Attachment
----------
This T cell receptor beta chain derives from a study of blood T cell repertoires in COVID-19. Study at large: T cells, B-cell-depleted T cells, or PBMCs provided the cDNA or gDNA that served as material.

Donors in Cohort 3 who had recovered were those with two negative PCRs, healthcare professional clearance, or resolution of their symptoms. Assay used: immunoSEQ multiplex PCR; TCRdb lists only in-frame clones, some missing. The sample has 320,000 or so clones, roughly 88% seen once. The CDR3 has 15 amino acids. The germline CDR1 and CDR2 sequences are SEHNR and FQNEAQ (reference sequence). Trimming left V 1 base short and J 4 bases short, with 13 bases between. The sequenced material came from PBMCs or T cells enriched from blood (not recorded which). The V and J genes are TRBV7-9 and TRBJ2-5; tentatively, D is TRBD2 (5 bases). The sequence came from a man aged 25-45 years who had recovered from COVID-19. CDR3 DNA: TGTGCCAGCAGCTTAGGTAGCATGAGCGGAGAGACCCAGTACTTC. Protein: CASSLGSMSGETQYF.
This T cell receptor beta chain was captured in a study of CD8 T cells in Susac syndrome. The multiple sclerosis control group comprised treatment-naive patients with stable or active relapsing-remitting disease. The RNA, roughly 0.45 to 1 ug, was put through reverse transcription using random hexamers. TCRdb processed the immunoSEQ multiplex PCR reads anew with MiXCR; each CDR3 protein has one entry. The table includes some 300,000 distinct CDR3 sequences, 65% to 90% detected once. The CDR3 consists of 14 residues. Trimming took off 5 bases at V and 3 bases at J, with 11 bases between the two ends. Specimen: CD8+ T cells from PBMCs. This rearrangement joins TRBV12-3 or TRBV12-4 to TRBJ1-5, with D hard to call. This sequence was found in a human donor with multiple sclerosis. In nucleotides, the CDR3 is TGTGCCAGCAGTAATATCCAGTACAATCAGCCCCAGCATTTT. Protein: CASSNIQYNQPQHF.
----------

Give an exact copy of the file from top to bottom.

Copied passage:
This T cell receptor beta chain derives from a study of blood T cell repertoires in COVID-19. Study at large: T cells, B-cell-depleted T cells, or PBMCs provided the cDNA or gDNA that served as material.

Donors in Cohort 3 who had recovered were those with two negative PCRs, healthcare professional clearance, or resolution of their symptoms. Assay used: immunoSEQ multiplex PCR; TCRdb lists only in-frame clones, some missing. The sample has 320,000 or so clones, roughly 88% seen once. The CDR3 has 15 amino acids. The germline CDR1 and CDR2 sequences are SEHNR and FQNEAQ (reference sequence). Trimming left V 1 base short and J 4 bases short, with 13 bases between. The sequenced material came from PBMCs or T cells enriched from blood (not recorded which). The V and J genes are TRBV7-9 and TRBJ2-5; tentatively, D is TRBD2 (5 bases). The sequence came from a man aged 25-45 years who had recovered from COVID-19. CDR3 DNA: TGTGCCAGCAGCTTAGGTAGCATGAGCGGAGAGACCCAGTACTTC. Protein: CASSLGSMSGETQYF.
This T cell receptor beta chain was captured in a study of CD8 T cells in Susac syndrome. The multiple sclerosis control group comprised treatment-naive patients with stable or active relapsing-remitting disease. The RNA, roughly 0.45 to 1 ug, was put through reverse transcription using random hexamers. TCRdb processed the immunoSEQ multiplex PCR reads anew with MiXCR; each CDR3 protein has one entry. The table includes some 300,000 distinct CDR3 sequences, 65% to 90% detected once. The CDR3 consists of 14 residues. Trimming took off 5 bases at V and 3 bases at J, with 11 bases between the two ends. Specimen: CD8+ T cells from PBMCs. This rearrangement joins TRBV12-3 or TRBV12-4 to TRBJ1-5, with D hard to call. This sequence was found in a human donor with multiple sclerosis. In nucleotides, the CDR3 is TGTGCCAGCAGTAATATCCAGTACAATCAGCCCCAGCATTTT. Protein: CASSNIQYNQPQHF.